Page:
MPs urged to boycott Qatar opposition conference by mysterious PR company

The letter sent to British parliamentarians comes from a firm with no proper contact details and a building site for an office

In this undated handout photo, Qatari political activist in exile Khalid al-Hail poses for a photograph. A planned conference in London on Sept. 2017 by a self-described Qatari political activist is the latest move by an exile from the energy-rich country to take advantage of the diplomatic crisis now gripping Doha. (Office of Khalid al-Hail via AP)
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All 650 UK MPs have been urged not to attend a conference of the Qatari opposition due to be launched in London next week in a letter circulated by a mysterious company with a non-existent office address.

The Qatar, Global Security & Stability conference is being organised by dissident Khalid Al Hail as a rallying point for exiles opposed to the radical policies of the current leadership.

Attempts to ensure no serving British politician grants support for the conference emerged this week. A letter sent to the Foreign Affairs Select Committee and copied to all MPs called for Daniel Kawczynski, who has backed the conference, to be censured by the parliamentary authorities.

According to the blogger Brian Whitaker, who writes the blog al-Bab, the company behind the letter, London Centre for Public Affairs (LCPA)  appears to be a fake.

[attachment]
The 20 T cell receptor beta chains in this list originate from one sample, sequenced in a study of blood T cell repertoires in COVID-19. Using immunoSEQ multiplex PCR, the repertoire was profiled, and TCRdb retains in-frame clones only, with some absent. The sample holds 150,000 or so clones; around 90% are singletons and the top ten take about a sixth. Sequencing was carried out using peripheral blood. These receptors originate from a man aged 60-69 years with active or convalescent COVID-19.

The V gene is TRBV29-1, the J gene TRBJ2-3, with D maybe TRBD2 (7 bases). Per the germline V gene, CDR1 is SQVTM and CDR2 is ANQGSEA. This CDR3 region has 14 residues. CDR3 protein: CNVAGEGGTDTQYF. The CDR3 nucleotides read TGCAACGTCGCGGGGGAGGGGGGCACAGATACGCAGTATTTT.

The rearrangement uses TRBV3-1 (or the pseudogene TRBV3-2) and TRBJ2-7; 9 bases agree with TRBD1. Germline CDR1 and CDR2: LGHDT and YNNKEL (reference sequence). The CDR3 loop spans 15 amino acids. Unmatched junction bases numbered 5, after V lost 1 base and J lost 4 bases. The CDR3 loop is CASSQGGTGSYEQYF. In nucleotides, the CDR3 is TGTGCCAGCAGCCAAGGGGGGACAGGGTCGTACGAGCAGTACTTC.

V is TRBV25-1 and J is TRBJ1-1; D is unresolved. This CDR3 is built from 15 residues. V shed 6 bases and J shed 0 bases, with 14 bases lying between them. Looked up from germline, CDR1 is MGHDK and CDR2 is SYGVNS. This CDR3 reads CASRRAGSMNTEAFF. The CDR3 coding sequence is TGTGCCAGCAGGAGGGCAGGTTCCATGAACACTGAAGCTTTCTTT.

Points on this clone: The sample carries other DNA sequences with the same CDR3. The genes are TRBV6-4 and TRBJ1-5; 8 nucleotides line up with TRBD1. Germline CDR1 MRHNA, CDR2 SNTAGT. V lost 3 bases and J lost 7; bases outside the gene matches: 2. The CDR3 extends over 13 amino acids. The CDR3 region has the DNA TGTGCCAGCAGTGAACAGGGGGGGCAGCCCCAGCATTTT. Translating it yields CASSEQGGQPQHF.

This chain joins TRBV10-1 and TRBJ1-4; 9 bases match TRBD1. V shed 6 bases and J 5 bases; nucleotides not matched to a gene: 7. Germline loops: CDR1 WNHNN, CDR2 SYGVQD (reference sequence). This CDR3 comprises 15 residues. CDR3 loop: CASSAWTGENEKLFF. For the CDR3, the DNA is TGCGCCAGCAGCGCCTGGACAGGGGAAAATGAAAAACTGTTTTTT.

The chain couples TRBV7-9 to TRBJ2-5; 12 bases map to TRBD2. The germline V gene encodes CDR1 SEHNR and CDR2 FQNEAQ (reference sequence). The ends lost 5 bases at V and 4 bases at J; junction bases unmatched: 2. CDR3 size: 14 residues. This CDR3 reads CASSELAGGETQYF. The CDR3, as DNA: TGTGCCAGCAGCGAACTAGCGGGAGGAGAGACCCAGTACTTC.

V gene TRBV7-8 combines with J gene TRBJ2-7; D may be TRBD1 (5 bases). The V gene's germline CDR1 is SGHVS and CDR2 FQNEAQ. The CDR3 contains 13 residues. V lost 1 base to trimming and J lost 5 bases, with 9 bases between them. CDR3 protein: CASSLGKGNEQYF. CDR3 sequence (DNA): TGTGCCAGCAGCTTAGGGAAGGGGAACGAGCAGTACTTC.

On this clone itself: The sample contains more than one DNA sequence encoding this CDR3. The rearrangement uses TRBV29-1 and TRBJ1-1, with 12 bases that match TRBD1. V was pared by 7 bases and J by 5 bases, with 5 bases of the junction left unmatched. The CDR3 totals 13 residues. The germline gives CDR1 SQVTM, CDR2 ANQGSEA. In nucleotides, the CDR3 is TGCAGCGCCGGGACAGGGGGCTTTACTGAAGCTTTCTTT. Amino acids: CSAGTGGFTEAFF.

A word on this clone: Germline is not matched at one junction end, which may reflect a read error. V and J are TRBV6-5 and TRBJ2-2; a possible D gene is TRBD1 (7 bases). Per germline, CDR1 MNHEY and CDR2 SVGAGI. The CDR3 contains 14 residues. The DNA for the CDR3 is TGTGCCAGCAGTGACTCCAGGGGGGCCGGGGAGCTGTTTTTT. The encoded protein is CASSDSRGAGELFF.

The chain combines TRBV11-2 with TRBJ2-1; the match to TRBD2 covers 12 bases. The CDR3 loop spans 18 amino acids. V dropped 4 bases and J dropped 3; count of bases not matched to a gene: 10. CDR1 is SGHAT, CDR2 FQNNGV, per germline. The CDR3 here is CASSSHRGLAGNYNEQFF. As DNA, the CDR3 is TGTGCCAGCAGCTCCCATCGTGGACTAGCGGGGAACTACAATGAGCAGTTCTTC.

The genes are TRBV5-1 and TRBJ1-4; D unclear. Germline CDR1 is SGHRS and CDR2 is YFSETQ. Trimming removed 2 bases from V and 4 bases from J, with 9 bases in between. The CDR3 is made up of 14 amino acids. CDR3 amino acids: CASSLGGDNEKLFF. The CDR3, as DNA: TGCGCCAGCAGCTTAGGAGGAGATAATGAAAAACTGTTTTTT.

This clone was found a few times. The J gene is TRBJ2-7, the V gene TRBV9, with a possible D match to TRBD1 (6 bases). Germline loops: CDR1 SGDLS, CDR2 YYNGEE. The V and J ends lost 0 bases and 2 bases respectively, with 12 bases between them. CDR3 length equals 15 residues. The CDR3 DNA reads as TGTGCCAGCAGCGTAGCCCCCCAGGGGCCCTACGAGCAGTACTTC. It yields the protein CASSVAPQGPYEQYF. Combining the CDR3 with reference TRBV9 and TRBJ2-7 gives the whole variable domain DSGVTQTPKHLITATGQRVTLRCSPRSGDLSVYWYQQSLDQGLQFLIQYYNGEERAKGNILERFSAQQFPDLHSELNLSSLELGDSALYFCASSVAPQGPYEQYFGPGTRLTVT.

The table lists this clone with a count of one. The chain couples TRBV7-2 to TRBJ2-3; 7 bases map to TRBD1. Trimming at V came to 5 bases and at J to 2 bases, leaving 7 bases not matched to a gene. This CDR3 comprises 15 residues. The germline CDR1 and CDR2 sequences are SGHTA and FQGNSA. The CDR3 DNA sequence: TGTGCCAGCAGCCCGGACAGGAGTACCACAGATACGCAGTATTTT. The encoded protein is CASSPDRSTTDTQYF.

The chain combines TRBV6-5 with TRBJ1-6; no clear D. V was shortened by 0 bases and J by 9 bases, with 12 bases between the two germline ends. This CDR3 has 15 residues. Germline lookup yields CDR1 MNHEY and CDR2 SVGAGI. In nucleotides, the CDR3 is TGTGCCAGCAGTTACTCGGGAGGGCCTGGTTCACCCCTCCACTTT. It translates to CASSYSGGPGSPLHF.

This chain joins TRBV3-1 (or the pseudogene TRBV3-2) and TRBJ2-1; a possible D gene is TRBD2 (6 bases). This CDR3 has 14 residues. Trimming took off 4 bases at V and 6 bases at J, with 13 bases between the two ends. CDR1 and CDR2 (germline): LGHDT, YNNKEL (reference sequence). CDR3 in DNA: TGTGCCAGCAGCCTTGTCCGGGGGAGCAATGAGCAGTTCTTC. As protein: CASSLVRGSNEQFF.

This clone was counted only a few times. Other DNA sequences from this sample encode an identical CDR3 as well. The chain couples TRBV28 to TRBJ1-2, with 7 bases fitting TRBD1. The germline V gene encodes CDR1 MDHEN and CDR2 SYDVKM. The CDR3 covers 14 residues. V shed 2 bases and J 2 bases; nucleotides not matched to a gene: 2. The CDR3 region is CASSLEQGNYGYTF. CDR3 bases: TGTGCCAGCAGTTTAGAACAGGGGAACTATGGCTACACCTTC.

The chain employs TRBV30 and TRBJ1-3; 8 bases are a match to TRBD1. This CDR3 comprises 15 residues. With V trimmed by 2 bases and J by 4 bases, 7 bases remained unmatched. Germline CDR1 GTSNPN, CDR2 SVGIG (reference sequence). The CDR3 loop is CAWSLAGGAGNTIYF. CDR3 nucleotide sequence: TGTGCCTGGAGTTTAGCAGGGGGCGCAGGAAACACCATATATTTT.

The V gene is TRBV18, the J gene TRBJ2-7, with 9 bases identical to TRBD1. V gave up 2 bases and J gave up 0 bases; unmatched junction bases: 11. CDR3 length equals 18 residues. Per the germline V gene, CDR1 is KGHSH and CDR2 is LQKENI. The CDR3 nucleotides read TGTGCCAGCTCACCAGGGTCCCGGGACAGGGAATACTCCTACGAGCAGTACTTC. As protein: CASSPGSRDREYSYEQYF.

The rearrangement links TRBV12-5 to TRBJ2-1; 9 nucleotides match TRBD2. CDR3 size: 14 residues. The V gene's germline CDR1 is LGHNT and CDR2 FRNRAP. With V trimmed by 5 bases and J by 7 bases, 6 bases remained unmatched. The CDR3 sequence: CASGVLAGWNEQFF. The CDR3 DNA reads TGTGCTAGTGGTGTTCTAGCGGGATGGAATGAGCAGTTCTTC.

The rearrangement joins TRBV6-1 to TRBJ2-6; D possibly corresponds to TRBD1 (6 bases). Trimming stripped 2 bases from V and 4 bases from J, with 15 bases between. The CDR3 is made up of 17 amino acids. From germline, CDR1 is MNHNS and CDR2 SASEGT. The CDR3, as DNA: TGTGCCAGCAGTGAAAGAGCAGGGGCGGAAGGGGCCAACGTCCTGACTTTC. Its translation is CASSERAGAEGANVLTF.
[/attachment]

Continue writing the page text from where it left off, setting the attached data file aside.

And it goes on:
Mr Whitaker points out the telephone number in the letter does not work. Two pictured staff members of the firm appeared to be photographs of people who gave testimonials about a lawyer in Iowa, USA.

There is no trace of the firm in the register of British companies.

A search for the firm on the three known registers of lobbyists or public relations professionals in London drew a blank.


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The office address mentioned is a building site in central London.

Nicholas Dunn-McAfee, head of Public Affairs, Policy, and Research at the Public Relations and Communications Association (PRCA), said LCPA was not registered with on its list.

“We really should ask who are you and what do you represent in this case,” he said. “You hope that MPs give some thought to what’s going on here.”

Dunn-McAfee said the PRCA could send a cease and desist letter to the outfit.

The letter came to public attention when it was tweeted by Andreas Kreig, a London and Doha-based assistant professor at King’s College.

A member of Kawcyznski’s parliamentary staff said the LPCA had refused to disclose the identity of the client who had commissioned the letter.